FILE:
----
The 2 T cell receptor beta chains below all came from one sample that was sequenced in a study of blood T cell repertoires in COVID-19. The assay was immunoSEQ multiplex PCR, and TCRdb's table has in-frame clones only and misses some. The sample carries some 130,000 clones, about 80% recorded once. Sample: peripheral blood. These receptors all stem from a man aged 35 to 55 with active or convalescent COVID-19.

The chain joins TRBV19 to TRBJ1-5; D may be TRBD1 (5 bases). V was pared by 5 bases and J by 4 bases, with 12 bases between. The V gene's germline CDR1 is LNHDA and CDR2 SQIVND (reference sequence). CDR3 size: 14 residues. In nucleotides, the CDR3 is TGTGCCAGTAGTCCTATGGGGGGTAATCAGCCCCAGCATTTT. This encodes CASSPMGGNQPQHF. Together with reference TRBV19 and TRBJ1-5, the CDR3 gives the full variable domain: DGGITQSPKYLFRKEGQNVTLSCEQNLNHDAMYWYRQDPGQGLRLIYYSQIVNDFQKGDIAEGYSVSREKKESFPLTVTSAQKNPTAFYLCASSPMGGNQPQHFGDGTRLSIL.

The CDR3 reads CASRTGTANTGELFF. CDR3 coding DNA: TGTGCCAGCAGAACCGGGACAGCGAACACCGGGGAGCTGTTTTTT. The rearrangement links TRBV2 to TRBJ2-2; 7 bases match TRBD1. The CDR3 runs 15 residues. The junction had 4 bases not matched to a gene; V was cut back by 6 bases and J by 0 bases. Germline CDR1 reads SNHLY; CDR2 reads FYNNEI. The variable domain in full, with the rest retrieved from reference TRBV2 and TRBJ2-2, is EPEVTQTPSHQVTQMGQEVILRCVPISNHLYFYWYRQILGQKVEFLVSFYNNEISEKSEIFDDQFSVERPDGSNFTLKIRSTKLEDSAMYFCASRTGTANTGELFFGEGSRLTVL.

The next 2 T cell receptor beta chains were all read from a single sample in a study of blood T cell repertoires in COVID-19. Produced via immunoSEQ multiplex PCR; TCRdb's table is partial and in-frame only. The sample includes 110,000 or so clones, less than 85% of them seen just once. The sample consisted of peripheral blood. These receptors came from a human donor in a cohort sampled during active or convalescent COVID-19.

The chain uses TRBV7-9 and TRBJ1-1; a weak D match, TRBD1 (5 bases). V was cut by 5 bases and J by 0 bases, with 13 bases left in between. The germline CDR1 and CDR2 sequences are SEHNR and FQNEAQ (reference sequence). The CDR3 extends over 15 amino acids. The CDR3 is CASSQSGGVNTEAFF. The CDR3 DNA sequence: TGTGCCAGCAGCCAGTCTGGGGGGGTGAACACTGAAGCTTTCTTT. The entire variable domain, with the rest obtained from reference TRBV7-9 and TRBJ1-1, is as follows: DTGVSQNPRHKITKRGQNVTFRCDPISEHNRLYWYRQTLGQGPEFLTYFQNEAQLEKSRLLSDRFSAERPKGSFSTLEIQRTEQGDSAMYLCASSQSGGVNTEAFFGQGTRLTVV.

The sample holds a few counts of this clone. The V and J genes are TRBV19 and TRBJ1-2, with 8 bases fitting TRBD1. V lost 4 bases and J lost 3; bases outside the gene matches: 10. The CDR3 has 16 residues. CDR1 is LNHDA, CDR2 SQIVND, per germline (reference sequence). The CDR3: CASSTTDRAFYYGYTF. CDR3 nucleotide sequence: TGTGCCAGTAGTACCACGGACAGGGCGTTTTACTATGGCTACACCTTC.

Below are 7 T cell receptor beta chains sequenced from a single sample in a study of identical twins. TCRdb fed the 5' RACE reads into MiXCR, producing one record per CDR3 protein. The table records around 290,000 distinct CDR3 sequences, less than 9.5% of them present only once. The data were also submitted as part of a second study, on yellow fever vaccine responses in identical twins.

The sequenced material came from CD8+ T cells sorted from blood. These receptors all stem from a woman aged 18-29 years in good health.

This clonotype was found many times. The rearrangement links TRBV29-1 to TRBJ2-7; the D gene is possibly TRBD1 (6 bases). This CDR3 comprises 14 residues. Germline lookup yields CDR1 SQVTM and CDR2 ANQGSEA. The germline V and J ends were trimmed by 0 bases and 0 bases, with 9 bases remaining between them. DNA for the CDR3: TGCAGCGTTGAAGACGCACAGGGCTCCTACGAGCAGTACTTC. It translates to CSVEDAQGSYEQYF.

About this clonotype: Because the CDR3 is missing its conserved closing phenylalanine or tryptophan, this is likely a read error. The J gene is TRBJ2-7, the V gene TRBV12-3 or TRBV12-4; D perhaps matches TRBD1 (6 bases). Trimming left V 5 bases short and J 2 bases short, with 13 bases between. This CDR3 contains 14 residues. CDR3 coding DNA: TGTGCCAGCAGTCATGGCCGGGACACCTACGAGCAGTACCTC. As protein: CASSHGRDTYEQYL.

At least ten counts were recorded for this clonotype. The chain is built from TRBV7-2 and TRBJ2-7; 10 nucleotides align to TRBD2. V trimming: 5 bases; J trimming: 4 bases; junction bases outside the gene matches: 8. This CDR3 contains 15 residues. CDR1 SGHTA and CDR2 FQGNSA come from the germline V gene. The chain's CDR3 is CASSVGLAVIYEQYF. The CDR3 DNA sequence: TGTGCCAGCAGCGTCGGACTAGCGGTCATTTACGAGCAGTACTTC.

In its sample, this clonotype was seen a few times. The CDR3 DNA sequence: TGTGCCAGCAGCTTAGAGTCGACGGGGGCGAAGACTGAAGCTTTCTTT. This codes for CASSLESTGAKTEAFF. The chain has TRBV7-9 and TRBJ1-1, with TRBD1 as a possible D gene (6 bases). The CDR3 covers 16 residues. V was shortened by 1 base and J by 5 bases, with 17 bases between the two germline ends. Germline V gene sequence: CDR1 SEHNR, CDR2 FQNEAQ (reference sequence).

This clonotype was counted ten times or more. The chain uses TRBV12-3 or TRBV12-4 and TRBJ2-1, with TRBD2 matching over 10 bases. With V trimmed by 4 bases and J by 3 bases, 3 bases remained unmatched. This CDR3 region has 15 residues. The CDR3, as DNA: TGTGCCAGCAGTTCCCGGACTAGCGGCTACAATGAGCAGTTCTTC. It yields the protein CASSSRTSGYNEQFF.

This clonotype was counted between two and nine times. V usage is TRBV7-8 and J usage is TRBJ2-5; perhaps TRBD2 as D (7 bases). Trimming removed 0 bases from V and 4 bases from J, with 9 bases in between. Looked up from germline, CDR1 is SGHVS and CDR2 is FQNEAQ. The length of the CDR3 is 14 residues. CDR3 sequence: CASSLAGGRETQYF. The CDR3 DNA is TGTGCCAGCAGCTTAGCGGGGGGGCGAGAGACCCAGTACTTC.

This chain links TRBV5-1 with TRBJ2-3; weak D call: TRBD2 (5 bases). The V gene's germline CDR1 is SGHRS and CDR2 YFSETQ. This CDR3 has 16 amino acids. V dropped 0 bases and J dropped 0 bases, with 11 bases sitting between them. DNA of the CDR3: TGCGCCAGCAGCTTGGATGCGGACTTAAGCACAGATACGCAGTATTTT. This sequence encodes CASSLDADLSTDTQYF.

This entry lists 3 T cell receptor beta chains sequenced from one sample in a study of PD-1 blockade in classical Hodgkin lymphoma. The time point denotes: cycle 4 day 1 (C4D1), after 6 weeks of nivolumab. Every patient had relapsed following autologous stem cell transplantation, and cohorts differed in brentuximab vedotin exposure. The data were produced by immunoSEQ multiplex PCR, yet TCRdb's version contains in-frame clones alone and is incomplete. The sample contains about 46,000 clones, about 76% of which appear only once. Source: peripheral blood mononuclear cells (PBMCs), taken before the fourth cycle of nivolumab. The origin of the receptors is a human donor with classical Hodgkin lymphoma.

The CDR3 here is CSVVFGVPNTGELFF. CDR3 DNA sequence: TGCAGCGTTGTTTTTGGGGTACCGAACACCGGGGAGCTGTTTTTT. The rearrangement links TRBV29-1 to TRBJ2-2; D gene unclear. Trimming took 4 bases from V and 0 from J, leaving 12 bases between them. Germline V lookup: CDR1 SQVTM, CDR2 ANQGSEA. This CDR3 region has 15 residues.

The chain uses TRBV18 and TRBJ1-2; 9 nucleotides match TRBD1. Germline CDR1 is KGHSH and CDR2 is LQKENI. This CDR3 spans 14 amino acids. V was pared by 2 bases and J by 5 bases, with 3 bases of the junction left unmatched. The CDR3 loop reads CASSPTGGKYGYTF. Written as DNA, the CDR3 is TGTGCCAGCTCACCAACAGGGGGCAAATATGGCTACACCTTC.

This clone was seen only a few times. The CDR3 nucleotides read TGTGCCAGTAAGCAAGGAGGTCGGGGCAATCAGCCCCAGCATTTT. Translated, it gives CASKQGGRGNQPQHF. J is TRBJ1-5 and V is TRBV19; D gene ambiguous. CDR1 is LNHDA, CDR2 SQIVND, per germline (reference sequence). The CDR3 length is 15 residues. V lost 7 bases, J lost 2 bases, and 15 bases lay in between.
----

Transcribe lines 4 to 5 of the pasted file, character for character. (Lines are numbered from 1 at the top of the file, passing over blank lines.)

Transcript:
The next 2 T cell receptor beta chains were all read from a single sample in a study of blood T cell repertoires in COVID-19. Produced via immunoSEQ multiplex PCR; TCRdb's table is partial and in-frame only. The sample includes 110,000 or so clones, less than 85% of them seen just once. The sample consisted of peripheral blood. These receptors came from a human donor in a cohort sampled during active or convalescent COVID-19.

The chain uses TRBV7-9 and TRBJ1-1; a weak D match, TRBD1 (5 bases). V was cut by 5 bases and J by 0 bases, with 13 bases left in between. The germline CDR1 and CDR2 sequences are SEHNR and FQNEAQ (reference sequence). The CDR3 extends over 15 amino acids. The CDR3 is CASSQSGGVNTEAFF. The CDR3 DNA sequence: TGTGCCAGCAGCCAGTCTGGGGGGGTGAACACTGAAGCTTTCTTT. The entire variable domain, with the rest obtained from reference TRBV7-9 and TRBJ1-1, is as follows: DTGVSQNPRHKITKRGQNVTFRCDPISEHNRLYWYRQTLGQGPEFLTYFQNEAQLEKSRLLSDRFSAERPKGSFSTLEIQRTEQGDSAMYLCASSQSGGVNTEAFFGQGTRLTVV.